Join Date: Jul 2002
Location: Northern VA
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We need to make a few corrections, especially for the newbie readers.
The noid light test is a great test! Good advice. The only time it'll misguide you is if you get a used fuel rail with injectors from a junkyard. Then there is a potential that all injectors would be stuck shut because of rusted pintle. I was brought to this 'rusted pintle' attention by another member here that helped someone fix his problem.
DJ Hellfire: with all due respect, you are incorrect in your statement. Re-read what you are saying. The crankshaft position sensor (CKP), ie. crank sensor, is only used for ECU diagnostics to detect engine misfiring. It is not used to control anything, especially fuel injection or ignition. On the other hand, the camshaft position sensor (CMP) does indeed control BOTH injection and ignition pulses. So if you have at least one of the two signals, then the CMP must be working. So you could also surmise from this that the ECU relay must be working because it provides power to the CMP, among other components. Another note is that a bad CMP sets a ECU diagnostic code #11. But you will not know this because the CEL does not light up. This causes most people to turn back the ignition switch to the OFF position, instead of leaving it as is, and checking for ECU diagnostics.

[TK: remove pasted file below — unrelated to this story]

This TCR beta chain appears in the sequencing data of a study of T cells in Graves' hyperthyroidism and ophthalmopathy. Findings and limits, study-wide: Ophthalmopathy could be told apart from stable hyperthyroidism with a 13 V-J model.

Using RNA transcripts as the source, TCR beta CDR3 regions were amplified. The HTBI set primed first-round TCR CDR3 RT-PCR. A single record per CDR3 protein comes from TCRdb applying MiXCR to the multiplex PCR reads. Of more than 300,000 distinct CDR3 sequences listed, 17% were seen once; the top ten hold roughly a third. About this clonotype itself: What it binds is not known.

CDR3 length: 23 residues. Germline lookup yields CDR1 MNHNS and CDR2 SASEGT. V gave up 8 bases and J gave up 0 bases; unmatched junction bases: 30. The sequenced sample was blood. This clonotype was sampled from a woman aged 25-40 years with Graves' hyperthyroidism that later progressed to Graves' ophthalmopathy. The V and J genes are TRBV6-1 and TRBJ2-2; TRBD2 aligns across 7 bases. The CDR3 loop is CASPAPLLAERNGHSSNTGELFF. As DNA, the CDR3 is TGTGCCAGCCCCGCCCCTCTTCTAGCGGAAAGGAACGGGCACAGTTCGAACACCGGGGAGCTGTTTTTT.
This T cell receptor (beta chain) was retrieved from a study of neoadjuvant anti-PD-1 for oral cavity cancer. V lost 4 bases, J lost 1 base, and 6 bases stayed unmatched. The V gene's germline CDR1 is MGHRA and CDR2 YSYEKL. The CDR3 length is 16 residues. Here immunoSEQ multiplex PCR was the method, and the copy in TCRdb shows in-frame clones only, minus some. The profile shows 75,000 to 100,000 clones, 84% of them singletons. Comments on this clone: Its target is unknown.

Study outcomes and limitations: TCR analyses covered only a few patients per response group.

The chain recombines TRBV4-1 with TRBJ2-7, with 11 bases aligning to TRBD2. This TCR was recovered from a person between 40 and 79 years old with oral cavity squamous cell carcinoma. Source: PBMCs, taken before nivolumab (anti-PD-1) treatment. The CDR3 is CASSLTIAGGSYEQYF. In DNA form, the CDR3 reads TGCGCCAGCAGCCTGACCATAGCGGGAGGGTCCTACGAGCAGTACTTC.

gatorfanss: that white/red wire is actually yellow/red - the weathering elements does that sometimes. Also, you are incorrect in assuming it is used to power the ignition coil and the power transistor. That resistor is used to feed the ECU a signal called an Ignition Check (IGNCK). That is how the ECU senses the ignition pulse and sets an ECU diagnostic code #21, if it is missing. It doesn't set a CEL so you'll have to check for it after trying to start the engine for five (5) seconds.
Here are another set of tests,
- disconnect the wiring plug to the power transisitor but leave the ignition coil plug attached.
- set the ignition switch to ON.
- backprobe for battery power on the black/red wire of the ignition coil.
- backprobe for battery power on the green wire of the ignition coil.
- check for battery power on the ignition coil high voltage wire. That is right, ignition coil HV wire. Only I can come up with crazy tests like this.
- finally, rerun the same tests but with the power transistor wiring plug attached.
Let us know what you find.
Last edited by jserrano; 02-12-2008 at 12:56 PM.